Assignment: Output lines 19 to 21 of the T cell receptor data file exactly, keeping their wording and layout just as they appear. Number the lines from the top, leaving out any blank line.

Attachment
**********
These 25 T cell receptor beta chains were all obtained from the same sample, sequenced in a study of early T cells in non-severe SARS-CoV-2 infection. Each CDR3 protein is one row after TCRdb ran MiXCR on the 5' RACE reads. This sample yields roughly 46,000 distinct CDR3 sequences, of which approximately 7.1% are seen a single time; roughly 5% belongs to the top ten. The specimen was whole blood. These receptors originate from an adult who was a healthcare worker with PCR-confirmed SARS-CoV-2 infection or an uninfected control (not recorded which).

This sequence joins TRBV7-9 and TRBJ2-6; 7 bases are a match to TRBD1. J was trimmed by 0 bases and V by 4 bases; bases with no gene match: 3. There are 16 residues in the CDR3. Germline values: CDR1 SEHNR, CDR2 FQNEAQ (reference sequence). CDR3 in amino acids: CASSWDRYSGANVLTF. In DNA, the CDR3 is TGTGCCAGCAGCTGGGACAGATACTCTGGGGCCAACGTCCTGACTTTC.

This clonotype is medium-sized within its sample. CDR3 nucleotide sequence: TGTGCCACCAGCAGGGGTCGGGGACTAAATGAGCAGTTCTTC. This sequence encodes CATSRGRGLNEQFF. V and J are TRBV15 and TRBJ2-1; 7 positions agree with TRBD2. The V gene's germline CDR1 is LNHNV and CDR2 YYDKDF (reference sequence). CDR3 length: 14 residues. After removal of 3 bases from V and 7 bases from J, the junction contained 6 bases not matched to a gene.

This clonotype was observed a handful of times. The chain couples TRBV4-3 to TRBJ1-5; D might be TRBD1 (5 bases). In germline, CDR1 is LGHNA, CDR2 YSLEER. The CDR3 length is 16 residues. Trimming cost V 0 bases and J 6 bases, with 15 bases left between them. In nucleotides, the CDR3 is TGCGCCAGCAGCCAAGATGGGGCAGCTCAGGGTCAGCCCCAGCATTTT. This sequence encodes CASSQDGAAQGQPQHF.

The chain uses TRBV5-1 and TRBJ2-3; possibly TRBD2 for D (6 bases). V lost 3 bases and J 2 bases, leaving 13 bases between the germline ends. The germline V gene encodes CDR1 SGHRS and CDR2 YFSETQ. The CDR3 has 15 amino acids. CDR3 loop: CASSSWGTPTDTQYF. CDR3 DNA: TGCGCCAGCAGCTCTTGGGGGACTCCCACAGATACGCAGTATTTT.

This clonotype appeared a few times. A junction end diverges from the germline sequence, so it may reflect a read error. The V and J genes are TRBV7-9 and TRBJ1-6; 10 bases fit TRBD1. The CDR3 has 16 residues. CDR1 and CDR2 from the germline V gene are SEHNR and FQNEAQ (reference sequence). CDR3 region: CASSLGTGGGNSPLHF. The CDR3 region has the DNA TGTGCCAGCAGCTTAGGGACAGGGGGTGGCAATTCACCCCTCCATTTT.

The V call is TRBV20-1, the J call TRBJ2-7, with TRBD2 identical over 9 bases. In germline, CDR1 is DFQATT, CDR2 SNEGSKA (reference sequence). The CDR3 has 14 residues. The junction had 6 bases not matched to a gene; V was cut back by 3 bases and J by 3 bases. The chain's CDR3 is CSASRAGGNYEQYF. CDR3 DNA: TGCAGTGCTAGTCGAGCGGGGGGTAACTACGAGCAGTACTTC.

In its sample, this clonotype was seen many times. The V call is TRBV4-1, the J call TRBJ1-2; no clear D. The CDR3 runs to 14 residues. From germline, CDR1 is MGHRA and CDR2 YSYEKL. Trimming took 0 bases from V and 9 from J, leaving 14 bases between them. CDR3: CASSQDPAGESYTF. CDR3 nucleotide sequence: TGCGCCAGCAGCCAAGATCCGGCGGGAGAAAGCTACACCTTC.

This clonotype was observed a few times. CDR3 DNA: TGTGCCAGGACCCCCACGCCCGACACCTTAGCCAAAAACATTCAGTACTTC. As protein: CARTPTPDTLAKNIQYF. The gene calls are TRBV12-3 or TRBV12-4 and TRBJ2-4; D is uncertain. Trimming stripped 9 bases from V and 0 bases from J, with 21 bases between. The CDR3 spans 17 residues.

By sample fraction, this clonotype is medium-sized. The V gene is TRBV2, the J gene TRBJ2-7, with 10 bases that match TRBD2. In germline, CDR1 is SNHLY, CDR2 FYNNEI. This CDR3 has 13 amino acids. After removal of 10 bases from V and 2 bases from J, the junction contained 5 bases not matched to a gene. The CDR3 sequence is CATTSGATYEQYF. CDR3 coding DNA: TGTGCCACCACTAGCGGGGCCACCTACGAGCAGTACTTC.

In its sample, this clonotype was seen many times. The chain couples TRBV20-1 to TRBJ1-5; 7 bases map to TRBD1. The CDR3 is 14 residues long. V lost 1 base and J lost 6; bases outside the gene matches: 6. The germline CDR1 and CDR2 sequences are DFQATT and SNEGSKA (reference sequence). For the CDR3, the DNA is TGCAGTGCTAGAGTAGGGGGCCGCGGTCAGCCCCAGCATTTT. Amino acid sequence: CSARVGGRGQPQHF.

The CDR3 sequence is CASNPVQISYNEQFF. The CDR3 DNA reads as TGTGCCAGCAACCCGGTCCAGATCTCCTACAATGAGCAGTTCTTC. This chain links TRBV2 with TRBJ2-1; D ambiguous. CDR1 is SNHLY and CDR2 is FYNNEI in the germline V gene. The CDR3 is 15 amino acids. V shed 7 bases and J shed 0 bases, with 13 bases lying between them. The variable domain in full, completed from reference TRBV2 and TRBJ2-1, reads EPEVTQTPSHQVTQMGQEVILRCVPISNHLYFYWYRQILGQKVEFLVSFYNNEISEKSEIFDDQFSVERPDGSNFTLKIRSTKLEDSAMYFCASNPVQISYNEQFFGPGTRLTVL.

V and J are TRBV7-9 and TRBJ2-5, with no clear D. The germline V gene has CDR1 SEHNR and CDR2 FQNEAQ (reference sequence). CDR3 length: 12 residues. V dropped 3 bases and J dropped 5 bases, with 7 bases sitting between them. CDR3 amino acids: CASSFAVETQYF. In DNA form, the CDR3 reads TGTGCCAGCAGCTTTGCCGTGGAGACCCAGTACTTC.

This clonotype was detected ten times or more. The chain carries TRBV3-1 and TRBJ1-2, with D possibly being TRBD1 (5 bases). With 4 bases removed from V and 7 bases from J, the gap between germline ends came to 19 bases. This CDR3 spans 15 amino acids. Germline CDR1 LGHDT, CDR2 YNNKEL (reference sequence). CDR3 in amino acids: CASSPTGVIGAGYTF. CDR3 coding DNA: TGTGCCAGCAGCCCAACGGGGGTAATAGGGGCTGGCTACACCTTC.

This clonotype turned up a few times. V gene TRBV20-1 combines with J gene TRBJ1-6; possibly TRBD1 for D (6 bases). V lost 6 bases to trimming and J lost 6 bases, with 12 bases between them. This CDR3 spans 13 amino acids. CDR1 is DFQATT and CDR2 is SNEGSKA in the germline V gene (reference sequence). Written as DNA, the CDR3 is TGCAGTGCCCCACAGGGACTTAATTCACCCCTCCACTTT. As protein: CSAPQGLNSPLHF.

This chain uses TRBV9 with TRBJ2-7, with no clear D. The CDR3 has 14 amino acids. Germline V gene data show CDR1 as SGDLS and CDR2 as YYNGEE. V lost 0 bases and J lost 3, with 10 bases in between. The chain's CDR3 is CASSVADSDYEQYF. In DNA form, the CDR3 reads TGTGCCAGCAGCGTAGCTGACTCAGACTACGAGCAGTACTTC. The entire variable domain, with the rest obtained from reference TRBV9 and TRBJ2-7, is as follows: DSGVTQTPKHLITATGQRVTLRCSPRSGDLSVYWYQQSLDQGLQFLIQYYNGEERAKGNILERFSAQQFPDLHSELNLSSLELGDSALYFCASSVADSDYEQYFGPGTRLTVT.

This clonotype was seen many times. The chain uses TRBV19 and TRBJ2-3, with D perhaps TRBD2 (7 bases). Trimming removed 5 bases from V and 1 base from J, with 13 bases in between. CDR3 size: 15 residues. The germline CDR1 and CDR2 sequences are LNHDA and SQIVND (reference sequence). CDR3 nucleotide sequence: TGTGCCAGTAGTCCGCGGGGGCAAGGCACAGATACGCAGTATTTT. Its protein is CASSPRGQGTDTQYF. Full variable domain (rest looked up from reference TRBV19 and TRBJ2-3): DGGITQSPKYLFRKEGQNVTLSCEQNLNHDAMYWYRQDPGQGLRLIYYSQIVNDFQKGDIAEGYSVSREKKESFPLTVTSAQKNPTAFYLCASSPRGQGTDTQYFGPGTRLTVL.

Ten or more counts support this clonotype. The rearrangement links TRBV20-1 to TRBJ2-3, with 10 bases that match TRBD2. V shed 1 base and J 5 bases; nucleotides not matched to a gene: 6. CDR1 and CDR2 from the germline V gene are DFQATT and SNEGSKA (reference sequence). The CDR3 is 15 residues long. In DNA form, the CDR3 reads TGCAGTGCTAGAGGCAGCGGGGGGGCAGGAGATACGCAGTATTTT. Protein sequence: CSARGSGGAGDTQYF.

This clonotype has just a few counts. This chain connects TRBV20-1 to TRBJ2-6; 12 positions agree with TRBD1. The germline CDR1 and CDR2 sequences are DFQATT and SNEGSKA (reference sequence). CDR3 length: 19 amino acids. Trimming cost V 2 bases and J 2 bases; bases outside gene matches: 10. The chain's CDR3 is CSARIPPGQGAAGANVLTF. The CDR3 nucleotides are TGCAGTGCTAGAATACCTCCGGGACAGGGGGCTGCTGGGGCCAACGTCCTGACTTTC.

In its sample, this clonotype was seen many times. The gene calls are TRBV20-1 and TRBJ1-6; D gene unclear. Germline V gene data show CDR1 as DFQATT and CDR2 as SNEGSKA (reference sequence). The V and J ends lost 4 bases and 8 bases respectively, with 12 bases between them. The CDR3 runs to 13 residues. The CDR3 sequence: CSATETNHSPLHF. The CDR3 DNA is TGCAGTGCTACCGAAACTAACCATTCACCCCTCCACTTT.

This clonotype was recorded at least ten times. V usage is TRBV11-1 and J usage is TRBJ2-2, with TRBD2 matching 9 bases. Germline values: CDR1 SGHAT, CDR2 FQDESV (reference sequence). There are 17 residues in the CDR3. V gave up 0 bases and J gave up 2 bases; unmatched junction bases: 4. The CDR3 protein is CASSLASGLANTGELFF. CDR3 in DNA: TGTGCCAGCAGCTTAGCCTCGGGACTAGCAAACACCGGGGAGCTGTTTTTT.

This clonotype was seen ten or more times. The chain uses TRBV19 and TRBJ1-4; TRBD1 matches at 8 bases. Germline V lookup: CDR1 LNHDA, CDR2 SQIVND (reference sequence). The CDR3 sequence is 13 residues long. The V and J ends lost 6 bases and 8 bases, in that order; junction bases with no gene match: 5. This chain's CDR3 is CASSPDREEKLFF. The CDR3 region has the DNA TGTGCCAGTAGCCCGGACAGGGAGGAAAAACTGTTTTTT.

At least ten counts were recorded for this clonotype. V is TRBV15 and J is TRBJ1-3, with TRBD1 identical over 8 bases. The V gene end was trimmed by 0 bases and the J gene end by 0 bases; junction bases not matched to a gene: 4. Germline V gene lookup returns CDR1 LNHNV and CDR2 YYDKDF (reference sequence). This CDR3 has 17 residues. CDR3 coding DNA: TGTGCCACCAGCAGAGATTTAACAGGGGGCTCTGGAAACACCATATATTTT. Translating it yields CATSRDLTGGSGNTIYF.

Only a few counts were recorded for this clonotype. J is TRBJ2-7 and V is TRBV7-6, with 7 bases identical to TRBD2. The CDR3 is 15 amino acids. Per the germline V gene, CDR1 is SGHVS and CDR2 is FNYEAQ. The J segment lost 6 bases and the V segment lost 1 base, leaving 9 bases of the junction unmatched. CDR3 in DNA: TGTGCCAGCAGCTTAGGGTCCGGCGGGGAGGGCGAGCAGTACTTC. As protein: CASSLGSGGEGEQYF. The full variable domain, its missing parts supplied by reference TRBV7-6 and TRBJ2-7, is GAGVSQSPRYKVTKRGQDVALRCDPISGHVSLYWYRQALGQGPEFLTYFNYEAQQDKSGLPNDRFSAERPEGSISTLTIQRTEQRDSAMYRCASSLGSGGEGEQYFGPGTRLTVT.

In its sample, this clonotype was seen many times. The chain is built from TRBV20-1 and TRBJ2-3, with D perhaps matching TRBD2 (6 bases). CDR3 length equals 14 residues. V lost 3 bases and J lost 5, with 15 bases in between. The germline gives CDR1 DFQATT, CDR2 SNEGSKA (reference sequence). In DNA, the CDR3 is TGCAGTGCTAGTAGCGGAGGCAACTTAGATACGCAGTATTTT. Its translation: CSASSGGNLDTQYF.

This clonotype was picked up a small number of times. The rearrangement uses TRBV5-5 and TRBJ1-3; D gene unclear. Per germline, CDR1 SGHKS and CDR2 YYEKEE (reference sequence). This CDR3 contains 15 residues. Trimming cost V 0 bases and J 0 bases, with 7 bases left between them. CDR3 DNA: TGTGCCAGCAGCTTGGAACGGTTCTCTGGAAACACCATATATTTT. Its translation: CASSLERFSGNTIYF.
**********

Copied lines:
This clonotype has just a few counts. This chain connects TRBV20-1 to TRBJ2-6; 12 positions agree with TRBD1. The germline CDR1 and CDR2 sequences are DFQATT and SNEGSKA (reference sequence). CDR3 length: 19 amino acids. Trimming cost V 2 bases and J 2 bases; bases outside gene matches: 10. The chain's CDR3 is CSARIPPGQGAAGANVLTF. The CDR3 nucleotides are TGCAGTGCTAGAATACCTCCGGGACAGGGGGCTGCTGGGGCCAACGTCCTGACTTTC.

In its sample, this clonotype was seen many times. The gene calls are TRBV20-1 and TRBJ1-6; D gene unclear. Germline V gene data show CDR1 as DFQATT and CDR2 as SNEGSKA (reference sequence). The V and J ends lost 4 bases and 8 bases respectively, with 12 bases between them. The CDR3 runs to 13 residues. The CDR3 sequence: CSATETNHSPLHF. The CDR3 DNA is TGCAGTGCTACCGAAACTAACCATTCACCCCTCCACTTT.

This clonotype was recorded at least ten times. V usage is TRBV11-1 and J usage is TRBJ2-2, with TRBD2 matching 9 bases. Germline values: CDR1 SGHAT, CDR2 FQDESV (reference sequence). There are 17 residues in the CDR3. V gave up 0 bases and J gave up 2 bases; unmatched junction bases: 4. The CDR3 protein is CASSLASGLANTGELFF. CDR3 in DNA: TGTGCCAGCAGCTTAGCCTCGGGACTAGCAAACACCGGGGAGCTGTTTTTT.